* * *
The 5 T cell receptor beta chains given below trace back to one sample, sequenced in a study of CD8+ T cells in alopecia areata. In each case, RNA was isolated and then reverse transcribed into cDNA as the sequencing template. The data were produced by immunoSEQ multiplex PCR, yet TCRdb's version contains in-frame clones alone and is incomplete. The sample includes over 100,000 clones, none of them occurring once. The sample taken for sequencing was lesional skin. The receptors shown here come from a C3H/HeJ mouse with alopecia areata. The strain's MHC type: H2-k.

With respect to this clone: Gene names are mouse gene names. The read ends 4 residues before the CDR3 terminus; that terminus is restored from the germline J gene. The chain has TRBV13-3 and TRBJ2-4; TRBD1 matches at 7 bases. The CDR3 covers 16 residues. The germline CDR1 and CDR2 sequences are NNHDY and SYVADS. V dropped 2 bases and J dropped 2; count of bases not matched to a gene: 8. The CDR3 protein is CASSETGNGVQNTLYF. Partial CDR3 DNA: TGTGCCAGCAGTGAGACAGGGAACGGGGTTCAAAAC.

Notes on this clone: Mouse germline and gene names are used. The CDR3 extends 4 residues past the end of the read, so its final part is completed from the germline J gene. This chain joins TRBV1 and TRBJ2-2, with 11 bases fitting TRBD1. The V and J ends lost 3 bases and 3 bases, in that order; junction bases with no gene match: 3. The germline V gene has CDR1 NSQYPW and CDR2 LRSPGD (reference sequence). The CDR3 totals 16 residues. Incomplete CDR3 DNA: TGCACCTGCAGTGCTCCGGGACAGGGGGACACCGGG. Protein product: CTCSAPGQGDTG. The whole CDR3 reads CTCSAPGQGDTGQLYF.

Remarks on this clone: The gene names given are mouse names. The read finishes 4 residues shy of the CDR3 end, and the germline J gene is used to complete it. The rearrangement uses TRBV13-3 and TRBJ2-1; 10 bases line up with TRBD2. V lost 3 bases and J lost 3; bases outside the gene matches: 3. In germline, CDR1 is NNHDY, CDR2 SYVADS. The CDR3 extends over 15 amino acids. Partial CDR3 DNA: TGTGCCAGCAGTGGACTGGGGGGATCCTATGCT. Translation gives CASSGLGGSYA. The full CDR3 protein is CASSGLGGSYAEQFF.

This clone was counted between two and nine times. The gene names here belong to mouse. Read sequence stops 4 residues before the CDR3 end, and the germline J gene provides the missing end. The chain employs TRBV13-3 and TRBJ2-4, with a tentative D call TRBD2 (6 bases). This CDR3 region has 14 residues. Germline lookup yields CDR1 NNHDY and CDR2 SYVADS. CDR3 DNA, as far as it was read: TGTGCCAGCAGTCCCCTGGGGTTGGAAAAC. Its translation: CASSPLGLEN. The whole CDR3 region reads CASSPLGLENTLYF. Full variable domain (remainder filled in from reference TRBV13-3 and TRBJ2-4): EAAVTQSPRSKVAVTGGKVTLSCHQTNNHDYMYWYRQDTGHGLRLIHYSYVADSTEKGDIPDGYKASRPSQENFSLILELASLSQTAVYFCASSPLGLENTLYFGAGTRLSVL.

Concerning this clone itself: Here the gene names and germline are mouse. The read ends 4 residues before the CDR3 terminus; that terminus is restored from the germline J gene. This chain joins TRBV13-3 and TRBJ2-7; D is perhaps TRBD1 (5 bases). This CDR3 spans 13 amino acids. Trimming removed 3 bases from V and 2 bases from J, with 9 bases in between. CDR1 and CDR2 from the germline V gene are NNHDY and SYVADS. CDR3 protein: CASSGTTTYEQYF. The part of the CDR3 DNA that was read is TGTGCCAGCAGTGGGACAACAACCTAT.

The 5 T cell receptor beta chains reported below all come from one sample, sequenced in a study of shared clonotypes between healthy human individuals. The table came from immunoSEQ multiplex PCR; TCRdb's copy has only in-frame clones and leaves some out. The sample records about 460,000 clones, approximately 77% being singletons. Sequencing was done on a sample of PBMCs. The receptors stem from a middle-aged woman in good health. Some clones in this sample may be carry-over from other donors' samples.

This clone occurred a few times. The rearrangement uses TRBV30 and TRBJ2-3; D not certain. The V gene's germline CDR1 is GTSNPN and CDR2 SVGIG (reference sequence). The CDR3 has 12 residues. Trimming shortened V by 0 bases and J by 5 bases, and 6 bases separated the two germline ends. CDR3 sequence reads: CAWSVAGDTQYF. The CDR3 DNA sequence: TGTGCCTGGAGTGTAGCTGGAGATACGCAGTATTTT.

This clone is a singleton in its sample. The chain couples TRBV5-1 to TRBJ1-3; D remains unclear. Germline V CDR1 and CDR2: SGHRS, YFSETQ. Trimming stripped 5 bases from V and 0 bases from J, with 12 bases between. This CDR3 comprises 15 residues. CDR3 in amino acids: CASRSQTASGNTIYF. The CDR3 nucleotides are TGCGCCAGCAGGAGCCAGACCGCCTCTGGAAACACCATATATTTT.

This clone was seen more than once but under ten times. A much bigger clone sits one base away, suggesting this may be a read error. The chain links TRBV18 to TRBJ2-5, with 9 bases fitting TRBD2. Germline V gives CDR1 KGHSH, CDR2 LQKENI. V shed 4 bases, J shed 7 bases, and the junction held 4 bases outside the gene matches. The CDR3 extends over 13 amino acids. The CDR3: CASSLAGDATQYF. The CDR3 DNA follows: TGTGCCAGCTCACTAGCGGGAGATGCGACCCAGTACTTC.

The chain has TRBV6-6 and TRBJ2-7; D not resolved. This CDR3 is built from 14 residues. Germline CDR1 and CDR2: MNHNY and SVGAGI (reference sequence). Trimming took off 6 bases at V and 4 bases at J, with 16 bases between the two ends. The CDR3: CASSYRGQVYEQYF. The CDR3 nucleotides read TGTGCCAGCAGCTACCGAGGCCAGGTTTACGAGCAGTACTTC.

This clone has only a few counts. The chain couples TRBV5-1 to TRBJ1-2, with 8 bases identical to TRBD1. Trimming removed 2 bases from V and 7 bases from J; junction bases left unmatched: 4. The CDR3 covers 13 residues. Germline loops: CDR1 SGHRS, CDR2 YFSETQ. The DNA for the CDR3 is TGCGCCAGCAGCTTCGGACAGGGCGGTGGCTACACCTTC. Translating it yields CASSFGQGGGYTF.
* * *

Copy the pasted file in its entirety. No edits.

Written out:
The 5 T cell receptor beta chains given below trace back to one sample, sequenced in a study of CD8+ T cells in alopecia areata. In each case, RNA was isolated and then reverse transcribed into cDNA as the sequencing template. The data were produced by immunoSEQ multiplex PCR, yet TCRdb's version contains in-frame clones alone and is incomplete. The sample includes over 100,000 clones, none of them occurring once. The sample taken for sequencing was lesional skin. The receptors shown here come from a C3H/HeJ mouse with alopecia areata. The strain's MHC type: H2-k.

With respect to this clone: Gene names are mouse gene names. The read ends 4 residues before the CDR3 terminus; that terminus is restored from the germline J gene. The chain has TRBV13-3 and TRBJ2-4; TRBD1 matches at 7 bases. The CDR3 covers 16 residues. The germline CDR1 and CDR2 sequences are NNHDY and SYVADS. V dropped 2 bases and J dropped 2; count of bases not matched to a gene: 8. The CDR3 protein is CASSETGNGVQNTLYF. Partial CDR3 DNA: TGTGCCAGCAGTGAGACAGGGAACGGGGTTCAAAAC.

Notes on this clone: Mouse germline and gene names are used. The CDR3 extends 4 residues past the end of the read, so its final part is completed from the germline J gene. This chain joins TRBV1 and TRBJ2-2, with 11 bases fitting TRBD1. The V and J ends lost 3 bases and 3 bases, in that order; junction bases with no gene match: 3. The germline V gene has CDR1 NSQYPW and CDR2 LRSPGD (reference sequence). The CDR3 totals 16 residues. Incomplete CDR3 DNA: TGCACCTGCAGTGCTCCGGGACAGGGGGACACCGGG. Protein product: CTCSAPGQGDTG. The whole CDR3 reads CTCSAPGQGDTGQLYF.

Remarks on this clone: The gene names given are mouse names. The read finishes 4 residues shy of the CDR3 end, and the germline J gene is used to complete it. The rearrangement uses TRBV13-3 and TRBJ2-1; 10 bases line up with TRBD2. V lost 3 bases and J lost 3; bases outside the gene matches: 3. In germline, CDR1 is NNHDY, CDR2 SYVADS. The CDR3 extends over 15 amino acids. Partial CDR3 DNA: TGTGCCAGCAGTGGACTGGGGGGATCCTATGCT. Translation gives CASSGLGGSYA. The full CDR3 protein is CASSGLGGSYAEQFF.

This clone was counted between two and nine times. The gene names here belong to mouse. Read sequence stops 4 residues before the CDR3 end, and the germline J gene provides the missing end. The chain employs TRBV13-3 and TRBJ2-4, with a tentative D call TRBD2 (6 bases). This CDR3 region has 14 residues. Germline lookup yields CDR1 NNHDY and CDR2 SYVADS. CDR3 DNA, as far as it was read: TGTGCCAGCAGTCCCCTGGGGTTGGAAAAC. Its translation: CASSPLGLEN. The whole CDR3 region reads CASSPLGLENTLYF. Full variable domain (remainder filled in from reference TRBV13-3 and TRBJ2-4): EAAVTQSPRSKVAVTGGKVTLSCHQTNNHDYMYWYRQDTGHGLRLIHYSYVADSTEKGDIPDGYKASRPSQENFSLILELASLSQTAVYFCASSPLGLENTLYFGAGTRLSVL.

Concerning this clone itself: Here the gene names and germline are mouse. The read ends 4 residues before the CDR3 terminus; that terminus is restored from the germline J gene. This chain joins TRBV13-3 and TRBJ2-7; D is perhaps TRBD1 (5 bases). This CDR3 spans 13 amino acids. Trimming removed 3 bases from V and 2 bases from J, with 9 bases in between. CDR1 and CDR2 from the germline V gene are NNHDY and SYVADS. CDR3 protein: CASSGTTTYEQYF. The part of the CDR3 DNA that was read is TGTGCCAGCAGTGGGACAACAACCTAT.

The 5 T cell receptor beta chains reported below all come from one sample, sequenced in a study of shared clonotypes between healthy human individuals. The table came from immunoSEQ multiplex PCR; TCRdb's copy has only in-frame clones and leaves some out. The sample records about 460,000 clones, approximately 77% being singletons. Sequencing was done on a sample of PBMCs. The receptors stem from a middle-aged woman in good health. Some clones in this sample may be carry-over from other donors' samples.

This clone occurred a few times. The rearrangement uses TRBV30 and TRBJ2-3; D not certain. The V gene's germline CDR1 is GTSNPN and CDR2 SVGIG (reference sequence). The CDR3 has 12 residues. Trimming shortened V by 0 bases and J by 5 bases, and 6 bases separated the two germline ends. CDR3 sequence reads: CAWSVAGDTQYF. The CDR3 DNA sequence: TGTGCCTGGAGTGTAGCTGGAGATACGCAGTATTTT.

This clone is a singleton in its sample. The chain couples TRBV5-1 to TRBJ1-3; D remains unclear. Germline V CDR1 and CDR2: SGHRS, YFSETQ. Trimming stripped 5 bases from V and 0 bases from J, with 12 bases between. This CDR3 comprises 15 residues. CDR3 in amino acids: CASRSQTASGNTIYF. The CDR3 nucleotides are TGCGCCAGCAGGAGCCAGACCGCCTCTGGAAACACCATATATTTT.

This clone was seen more than once but under ten times. A much bigger clone sits one base away, suggesting this may be a read error. The chain links TRBV18 to TRBJ2-5, with 9 bases fitting TRBD2. Germline V gives CDR1 KGHSH, CDR2 LQKENI. V shed 4 bases, J shed 7 bases, and the junction held 4 bases outside the gene matches. The CDR3 extends over 13 amino acids. The CDR3: CASSLAGDATQYF. The CDR3 DNA follows: TGTGCCAGCTCACTAGCGGGAGATGCGACCCAGTACTTC.

The chain has TRBV6-6 and TRBJ2-7; D not resolved. This CDR3 is built from 14 residues. Germline CDR1 and CDR2: MNHNY and SVGAGI (reference sequence). Trimming took off 6 bases at V and 4 bases at J, with 16 bases between the two ends. The CDR3: CASSYRGQVYEQYF. The CDR3 nucleotides read TGTGCCAGCAGCTACCGAGGCCAGGTTTACGAGCAGTACTTC.

This clone has only a few counts. The chain couples TRBV5-1 to TRBJ1-2, with 8 bases identical to TRBD1. Trimming removed 2 bases from V and 7 bases from J; junction bases left unmatched: 4. The CDR3 covers 13 residues. Germline loops: CDR1 SGHRS, CDR2 YFSETQ. The DNA for the CDR3 is TGCGCCAGCAGCTTCGGACAGGGCGGTGGCTACACCTTC. Translating it yields CASSFGQGGGYTF.